That’s what happened when Sean died riding the motorcycle he had bought just the week before. He was like the fire rocket we saw that night long ago, but unlike it, he has left an astronomical hole in my being. My life feels more like smoke these days, thin and pale. I am a wafting, dark hazy residue in the air, the aftermath of a nuclear blast. I’m reminded of it in people’s eyes when they look to see if I’m still here. Though the outside seems intact, my heart is locked in a cavernous mine shaft, wandering around in a winter time with barely a hole for breath. Each day I wake to the beginning of another, putting on my face in the form others can accept and recognize. I am not only bitter cold, I am bitter. Sometimes I wonder if the light that used to touch me will find its way back in again. What once came through my eyes and touched me directly has now been demolished by a cave-in. I am the proverbial canary’s nightmare.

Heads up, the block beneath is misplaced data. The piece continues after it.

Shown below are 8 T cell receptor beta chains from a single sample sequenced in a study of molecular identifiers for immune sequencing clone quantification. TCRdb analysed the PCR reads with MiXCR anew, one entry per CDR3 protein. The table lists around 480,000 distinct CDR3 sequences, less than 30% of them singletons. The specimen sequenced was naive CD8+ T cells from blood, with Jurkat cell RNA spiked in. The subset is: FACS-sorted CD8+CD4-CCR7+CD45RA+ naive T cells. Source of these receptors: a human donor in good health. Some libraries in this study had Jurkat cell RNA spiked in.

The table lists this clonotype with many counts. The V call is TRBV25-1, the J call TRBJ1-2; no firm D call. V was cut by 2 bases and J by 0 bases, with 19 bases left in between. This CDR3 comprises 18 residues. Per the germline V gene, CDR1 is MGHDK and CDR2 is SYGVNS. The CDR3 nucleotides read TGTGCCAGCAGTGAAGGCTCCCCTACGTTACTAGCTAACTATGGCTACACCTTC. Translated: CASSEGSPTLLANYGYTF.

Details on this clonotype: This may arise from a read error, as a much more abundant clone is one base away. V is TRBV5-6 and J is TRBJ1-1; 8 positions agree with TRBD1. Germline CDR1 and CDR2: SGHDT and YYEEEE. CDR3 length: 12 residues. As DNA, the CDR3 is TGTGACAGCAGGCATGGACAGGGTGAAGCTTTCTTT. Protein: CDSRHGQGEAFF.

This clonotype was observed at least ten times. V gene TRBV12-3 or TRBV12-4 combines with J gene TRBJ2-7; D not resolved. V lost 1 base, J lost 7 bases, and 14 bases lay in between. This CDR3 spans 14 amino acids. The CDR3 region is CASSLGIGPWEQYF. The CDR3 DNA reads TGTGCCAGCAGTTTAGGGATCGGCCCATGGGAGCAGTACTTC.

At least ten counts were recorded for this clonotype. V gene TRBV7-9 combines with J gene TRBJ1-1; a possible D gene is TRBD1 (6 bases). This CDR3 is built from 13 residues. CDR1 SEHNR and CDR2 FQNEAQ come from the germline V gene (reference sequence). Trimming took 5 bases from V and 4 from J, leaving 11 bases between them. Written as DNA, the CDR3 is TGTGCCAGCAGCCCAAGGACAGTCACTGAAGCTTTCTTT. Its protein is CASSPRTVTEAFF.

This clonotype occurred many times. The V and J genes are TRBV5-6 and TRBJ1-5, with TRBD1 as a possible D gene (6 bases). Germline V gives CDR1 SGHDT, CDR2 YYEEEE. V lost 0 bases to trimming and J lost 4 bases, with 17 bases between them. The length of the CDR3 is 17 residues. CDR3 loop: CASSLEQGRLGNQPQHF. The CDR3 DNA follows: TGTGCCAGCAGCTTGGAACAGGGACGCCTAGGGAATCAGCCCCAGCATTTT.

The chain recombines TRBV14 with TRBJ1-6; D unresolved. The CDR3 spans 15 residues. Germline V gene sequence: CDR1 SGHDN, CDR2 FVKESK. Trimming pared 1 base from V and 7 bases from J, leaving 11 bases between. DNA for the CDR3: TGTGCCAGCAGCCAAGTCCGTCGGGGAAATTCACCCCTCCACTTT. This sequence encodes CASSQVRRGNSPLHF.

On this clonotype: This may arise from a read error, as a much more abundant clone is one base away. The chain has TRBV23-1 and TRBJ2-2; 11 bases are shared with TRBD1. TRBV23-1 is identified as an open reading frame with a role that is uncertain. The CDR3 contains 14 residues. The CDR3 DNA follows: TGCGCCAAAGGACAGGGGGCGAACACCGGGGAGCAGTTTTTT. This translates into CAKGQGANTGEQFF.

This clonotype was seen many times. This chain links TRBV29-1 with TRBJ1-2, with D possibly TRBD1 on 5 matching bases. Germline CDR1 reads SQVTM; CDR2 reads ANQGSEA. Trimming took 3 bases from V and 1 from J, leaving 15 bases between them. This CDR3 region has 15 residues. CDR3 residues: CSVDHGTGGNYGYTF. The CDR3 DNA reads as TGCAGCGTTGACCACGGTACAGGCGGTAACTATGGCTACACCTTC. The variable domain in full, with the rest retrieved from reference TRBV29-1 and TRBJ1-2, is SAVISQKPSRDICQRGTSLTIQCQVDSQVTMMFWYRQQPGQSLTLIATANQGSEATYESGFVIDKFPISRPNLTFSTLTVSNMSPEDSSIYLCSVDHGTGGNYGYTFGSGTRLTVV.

Aren’t we all under some grand illusion we have so much time? Yet, none of us can know the length the world will give us. We take things for granted, assuming we have decades left to live. Maybe that‘s true. We rarely think it will be some other way. It‘s always the other person, not us and it’s much better to dismiss it as someone else’s plight or think the person must have deserved it. Humans have this strange notion that if it’s a pretty day, nothing bad can happen to them and death has halted until the howling winds and driving rains come along. But if it strikes your life like the bullets that go cleanly through one side and splatter out the other end, your world would change. I splattered.